Azerbaijan is really moving up the European map. This year, Baku became the song capital of Europe, and, soon, it is going to be the continent’s sports capital, too.
With a vote of 38 to eight (Armenia among the three countries abstaining), the European Olympics Committees last weekend chose the oil-and-gas boomtown to host the debut of the 2015 European Olympic Games, a continental version of the Olympics.
Strangely, Baku was also the only venue-candidate for the Games, but Azerbaijani President Ilham Aliyev , head of the country's Olympics committee, didn't let that dint his joy at the decision.
Terming the Games "truly a historic event," Aliyev underlined to citizens that Azerbaijan's "international authority" had played the largest role in securing the event for Baku.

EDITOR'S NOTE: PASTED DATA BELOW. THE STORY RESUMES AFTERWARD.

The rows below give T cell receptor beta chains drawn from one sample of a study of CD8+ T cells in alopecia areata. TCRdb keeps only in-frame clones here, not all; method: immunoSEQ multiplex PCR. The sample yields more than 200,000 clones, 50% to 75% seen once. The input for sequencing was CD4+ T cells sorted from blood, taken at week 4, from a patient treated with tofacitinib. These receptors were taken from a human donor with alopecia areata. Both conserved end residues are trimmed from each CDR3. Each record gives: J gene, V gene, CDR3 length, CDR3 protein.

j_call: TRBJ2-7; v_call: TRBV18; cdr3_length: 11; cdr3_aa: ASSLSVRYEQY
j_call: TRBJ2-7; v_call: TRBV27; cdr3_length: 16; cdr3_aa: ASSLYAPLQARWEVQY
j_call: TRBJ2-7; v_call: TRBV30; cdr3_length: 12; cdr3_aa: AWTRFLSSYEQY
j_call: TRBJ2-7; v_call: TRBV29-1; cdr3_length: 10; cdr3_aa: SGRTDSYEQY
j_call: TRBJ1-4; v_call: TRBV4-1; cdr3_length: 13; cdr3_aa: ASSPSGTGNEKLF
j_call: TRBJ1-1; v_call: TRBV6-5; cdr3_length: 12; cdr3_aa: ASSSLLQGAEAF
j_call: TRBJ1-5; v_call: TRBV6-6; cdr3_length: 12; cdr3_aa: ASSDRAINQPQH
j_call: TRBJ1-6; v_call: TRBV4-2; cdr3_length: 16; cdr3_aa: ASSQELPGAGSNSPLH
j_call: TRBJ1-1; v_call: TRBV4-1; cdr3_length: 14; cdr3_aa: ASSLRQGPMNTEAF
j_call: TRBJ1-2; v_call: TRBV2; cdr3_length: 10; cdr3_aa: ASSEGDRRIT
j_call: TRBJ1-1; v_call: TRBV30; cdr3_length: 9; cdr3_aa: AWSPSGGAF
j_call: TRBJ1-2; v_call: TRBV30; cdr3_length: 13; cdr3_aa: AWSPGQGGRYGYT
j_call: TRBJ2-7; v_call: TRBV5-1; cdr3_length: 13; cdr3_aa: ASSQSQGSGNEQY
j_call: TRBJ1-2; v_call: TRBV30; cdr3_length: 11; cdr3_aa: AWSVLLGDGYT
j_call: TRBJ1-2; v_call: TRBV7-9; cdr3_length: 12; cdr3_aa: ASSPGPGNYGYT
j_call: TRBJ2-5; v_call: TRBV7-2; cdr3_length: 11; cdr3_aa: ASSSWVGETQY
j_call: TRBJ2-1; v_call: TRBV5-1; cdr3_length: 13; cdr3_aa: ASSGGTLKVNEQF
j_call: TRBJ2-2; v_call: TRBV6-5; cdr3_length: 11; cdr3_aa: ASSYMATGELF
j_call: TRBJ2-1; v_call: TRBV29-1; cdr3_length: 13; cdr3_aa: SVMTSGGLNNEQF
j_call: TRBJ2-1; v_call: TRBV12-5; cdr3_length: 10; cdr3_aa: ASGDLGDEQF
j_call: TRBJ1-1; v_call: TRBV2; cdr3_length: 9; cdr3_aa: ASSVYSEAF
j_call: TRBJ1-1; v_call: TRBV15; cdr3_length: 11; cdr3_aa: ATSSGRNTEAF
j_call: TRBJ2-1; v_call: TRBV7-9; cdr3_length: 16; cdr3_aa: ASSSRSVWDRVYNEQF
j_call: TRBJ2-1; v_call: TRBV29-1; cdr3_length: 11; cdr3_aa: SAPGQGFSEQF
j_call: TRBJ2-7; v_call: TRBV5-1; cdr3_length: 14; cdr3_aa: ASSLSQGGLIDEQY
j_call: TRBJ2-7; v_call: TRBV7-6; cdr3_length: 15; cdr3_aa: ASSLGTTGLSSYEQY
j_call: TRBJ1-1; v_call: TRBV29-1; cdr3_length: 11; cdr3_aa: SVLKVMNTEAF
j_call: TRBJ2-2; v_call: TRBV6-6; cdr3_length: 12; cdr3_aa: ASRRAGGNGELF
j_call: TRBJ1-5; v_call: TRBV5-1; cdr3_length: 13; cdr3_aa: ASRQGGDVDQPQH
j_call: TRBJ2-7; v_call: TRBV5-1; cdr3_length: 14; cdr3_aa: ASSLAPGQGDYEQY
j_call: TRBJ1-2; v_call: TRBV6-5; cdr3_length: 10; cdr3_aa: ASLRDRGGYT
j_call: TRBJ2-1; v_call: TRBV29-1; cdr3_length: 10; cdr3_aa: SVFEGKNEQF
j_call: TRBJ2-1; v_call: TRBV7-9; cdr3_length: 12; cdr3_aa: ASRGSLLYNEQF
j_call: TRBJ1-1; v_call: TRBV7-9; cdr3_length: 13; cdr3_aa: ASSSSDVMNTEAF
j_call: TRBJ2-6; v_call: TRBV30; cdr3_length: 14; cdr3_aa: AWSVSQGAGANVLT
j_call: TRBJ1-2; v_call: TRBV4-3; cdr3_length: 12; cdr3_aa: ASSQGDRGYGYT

The event is not just going to earn Azerbaijan a major PR score, but also, potentially, big bucks. The country expects an income from 120 to 130 million euros ($156 million - $169.1 million) from advertisements and sales of broadcasting rights.
Perhaps mindful of Azerbaijan's Eurovision experience, event organizers also want to put on a dazzling show for the opening of the games, but don’t all come at once. Azerbaijan hopes to limit the number of participating athletes to a maximum of 4,200 and, also, perhaps with an eye to freeloaders, wants to cap the number of official guests .
The betting is that, true to its traditions of hospitality, Azerbaijan will be ready, arms opened wide, to welcome any number of guests. But in terms of another regional competition -- that of democratic development, pretty much a sports event in itself -- outside observers  say that the country is less prepared than neighbors Georgia and Armenia.
Azerbaijan has shown it has the cash and the ambition to play the big-time in Europe. Perhaps one day, Baku will become the European capital for human rights as well?